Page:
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“Donald Trump’s presidential election win stuns scientists”

Trump is OK with pseudoscience

Trump is OK with pseudoscience

Scientists in the U.S. and from around the world are weighing in on Donald Trump’s election as the next president of the most powerful country on earth:

Trump will be the first anti-science president we have ever had . . . The consequences are going to be very, very severe.

Michael Lubell, director of public affairs for the American Physical Society in Washington, DC:

I am simply stunned. . . Trump’s election does not bode well for science or most anything else of value.

Neal Lane, a Democrat who led the National Science Foundation and served as White House science adviser under President Bill Clinton, now a physicist and university professor at Rice University in Houston, Texas:

It’s going to be critically important for researchers to stand up for science.

Jennifer Zeitzer, director of legislative Relations at the Federation of American Societies for Experimental Biology in Bethesda, Maryland:

I do breast cancer research for my PhD . . . Scared not only for my future but for the future of research and next years @NIH budget.

Sarah Hengel, a graduate student at the University of Iowa in Iowa City:

This is terrifying for science, research, education, and the future of our planet . . . I guess it’s time for me to go back to Europe.

María Escudero Escribano, a postdoc studying electrochemistry and sustainable energy at Stanford University in California:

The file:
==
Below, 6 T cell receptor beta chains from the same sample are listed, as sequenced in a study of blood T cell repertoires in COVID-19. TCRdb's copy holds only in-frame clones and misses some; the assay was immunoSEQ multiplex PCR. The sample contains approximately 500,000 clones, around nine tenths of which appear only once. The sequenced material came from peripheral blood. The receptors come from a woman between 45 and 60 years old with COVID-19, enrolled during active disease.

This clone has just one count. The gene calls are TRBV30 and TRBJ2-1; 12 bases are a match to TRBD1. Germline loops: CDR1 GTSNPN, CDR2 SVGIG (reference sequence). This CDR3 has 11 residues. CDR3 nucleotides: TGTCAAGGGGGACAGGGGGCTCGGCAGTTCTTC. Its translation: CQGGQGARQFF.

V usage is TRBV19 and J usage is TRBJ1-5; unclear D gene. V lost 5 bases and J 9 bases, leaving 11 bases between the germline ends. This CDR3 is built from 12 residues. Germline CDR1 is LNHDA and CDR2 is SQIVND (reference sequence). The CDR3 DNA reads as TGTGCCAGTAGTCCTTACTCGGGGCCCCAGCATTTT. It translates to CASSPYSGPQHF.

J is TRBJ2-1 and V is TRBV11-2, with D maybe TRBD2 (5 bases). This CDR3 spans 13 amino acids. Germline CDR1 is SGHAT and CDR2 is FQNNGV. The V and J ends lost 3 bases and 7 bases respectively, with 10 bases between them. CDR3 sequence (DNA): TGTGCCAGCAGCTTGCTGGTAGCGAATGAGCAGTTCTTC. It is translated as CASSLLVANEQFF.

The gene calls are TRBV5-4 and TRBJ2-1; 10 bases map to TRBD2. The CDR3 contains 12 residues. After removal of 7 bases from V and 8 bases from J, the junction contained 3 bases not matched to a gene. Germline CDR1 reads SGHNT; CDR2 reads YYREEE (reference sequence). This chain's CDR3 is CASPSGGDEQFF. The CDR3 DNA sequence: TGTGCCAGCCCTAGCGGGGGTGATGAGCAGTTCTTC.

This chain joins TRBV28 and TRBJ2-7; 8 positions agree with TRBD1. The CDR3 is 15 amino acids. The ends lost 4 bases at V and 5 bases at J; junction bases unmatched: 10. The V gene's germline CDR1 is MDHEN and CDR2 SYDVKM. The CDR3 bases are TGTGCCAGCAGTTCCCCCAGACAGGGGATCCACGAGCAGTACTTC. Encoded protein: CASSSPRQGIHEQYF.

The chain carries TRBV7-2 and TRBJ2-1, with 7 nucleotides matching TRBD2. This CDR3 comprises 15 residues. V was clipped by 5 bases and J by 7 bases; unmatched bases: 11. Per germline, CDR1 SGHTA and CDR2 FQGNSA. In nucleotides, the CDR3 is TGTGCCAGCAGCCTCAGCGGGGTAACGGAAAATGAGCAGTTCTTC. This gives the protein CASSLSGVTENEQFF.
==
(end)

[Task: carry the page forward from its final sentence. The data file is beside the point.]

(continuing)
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Politics of Public Research Funding

A great deal of science is funded by the US government. The total research funding for 2009 was 54.8 billion dollars (much more if you include all R&D). A breakdown by agency of total R&D shows that the NIH (National Institutes for Health) funding is 28.5 billion while the NSF (National Science Foundation) is 4.1 billion.

There is general agreement that this expenditure is an investment on critical intellectual infrastructure for our nation and is vital to our competitiveness and standard of living. The government certainly has the right, and in fact the duty, to ensure that this money is well-invested. Government oversight is therefore understandable. Inevitably, however, politics is likely to intrude.

Representative Lamar Smith has been developing legislation that would in effect replace the peer-review process by which grants are currently given with a congressional process. Rather than having relevant scientists and experts decide on the merits of proposed research Smith would have politicians decide. It is difficult to imagine a more intrusive and disastrous process for public science funding.

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Posted in: Politics and Regulation

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